The unanimous view of the panel, the six designers, and most other commentators at the time, was that the reverses should consist of an Australian motif and a large numeral indicating the number of cents. This recommendation implied that 'AUSTRALIA' and the date, which appear on the reverse (or 'tail') side of pre-decimal coins, would be transferred to the obverse on the new coins. A criticism which had been levelled at earlier Australian coins was that their value was not immediately apparent to people unfamiliar with them. For example, the pre-decimal series in use at that time did not possess a single numeral indicating value. The use of large numerals in the reverse designs were to be of great advantage to blind and impaired eyesight people as the numerals could be distinguished by touch. The numerals also made it much easier for migrants and tourists to get a quick understanding of the coins.
The six designers presented a number of themes and the advantages of having each of the six coins as members of a 'family' of designs was immediately apparent. Stuart Devlin, who proposed a series based on Australian wildlife, was the designer eventually selected. His designs had the incidental advantage of providing a link with the two supportors of the Australian coat-of-arms - the kangaroo and the emu - to be used on the 50 cent piece, thereby presenting the six coins as a co-ordinated series based mainly on representations of Australian fauna.
In a country with an unusually large number of animals and birds not found elsewhere, the choice of which animals to portray was not an easy one. The animals eventually chosen aroused criticism from some quarters on the grounds that some were little-known, while favourites like the koala and kangaroo had been left out. The seven 'Australians' shown on the first decimal coins were :

Feather-tail glider - 1 cent
A type of possum and the smallest of our gliding marsupials. One of its nicknames - the 'flying mouse' gives an idea of its size. It is also know as the 'flying squirrel'. See the nature feature.
Frilled lizard - 2 cent
Growing to about a metre in length - most of it tail - is harmless but when cornered presents a gaping, hissing mouth in the middle of its brightly coloured neck frill. See the nature feature.
Echidna or spiny ant-eater - 5 cent
One of only two egg-laying mammals (the platypus is the other), it is about 45 centimeters long and rolls up in a ball depending on its spines for protection when threatened. See the nature feature.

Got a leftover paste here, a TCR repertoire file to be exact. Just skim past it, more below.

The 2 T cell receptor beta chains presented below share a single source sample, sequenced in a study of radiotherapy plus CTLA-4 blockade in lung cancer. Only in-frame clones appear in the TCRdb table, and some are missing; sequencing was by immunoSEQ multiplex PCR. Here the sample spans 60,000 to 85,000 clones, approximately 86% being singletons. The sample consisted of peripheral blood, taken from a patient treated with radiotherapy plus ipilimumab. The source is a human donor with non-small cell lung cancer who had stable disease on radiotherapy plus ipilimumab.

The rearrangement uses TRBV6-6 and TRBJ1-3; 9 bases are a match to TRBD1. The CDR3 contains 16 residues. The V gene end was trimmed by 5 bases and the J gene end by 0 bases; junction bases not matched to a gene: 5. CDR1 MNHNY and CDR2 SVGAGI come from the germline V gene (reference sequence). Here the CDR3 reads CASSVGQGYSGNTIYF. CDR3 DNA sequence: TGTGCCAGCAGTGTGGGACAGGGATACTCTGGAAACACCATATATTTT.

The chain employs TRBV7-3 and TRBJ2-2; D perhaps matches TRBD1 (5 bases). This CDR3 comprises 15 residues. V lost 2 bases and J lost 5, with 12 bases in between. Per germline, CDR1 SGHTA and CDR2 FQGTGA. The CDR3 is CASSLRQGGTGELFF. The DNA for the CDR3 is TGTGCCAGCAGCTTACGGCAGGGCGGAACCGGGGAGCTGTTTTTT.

Lyerbird - 10 cent
About the size of a pheasant, the male of the species possesses a magnificent tail and the bird is famous as a mimic in the dense forests it inhabits. See the nature feature.
Platypus - 20 cent
Australia's other egg-laying mammal and only slightly larger than the echidna, it is found in rivers and creeks where, with webbed feet and rich short fur, it swims with the dash of a seal. See the nature feature.

Kangaroo and Emu - 50 cent
These two annimals support Australia's Coat of Arms. The kangaroo is Australia's biggest marsupial, with various species found over the entire continent. The emu, the second largest bird in the world after the ostrich, ranges over most of Australia. See the nature features for the Red Kangaroo and Emu.
The coat of arms on the 50 cent coin is a more accurate representation than that which appeared on the sixpence and florin. The kangaroo of the penny and halfpenny was given a new dignity and a more prominent appearance as a supporter of the coat-of-arms. The sheep motif appearing on the shilling and the ears of wheat on the threepence were not included in the new designs, the former because it is not native to Australia and the latter because it did not fit with the wildlife theme. Both themes, however, were used in the new decimal notes.

The inscription on the obverse presented some difficulties. In the first place, the nature of the reverse designs required that the identifying word 'AUSTRALIA' should now be included in the inscription. Secondly, it is traditional and desirable, although admittedly not strictly necessary, for each coin to bear a date. Thirdly, the new effigy of the Queen takes up a larger proportion of the outer rim effectively requiring the inscription to be broken up into two sections.

The inscription chosen combined dignity with simplicity. On the left appear the words ELIZABETH II and on the right AUSTRALIA 1966. It was realised that there would be critics who would have nostalgic memories of the days when Australian and other British Commonwealth coins had Latin inscriptions of some complexity. For example, the first Australian coins carried the legend EDWARDUS VII D.G.BRITT.OMN.REX.F.D.IND.IMP.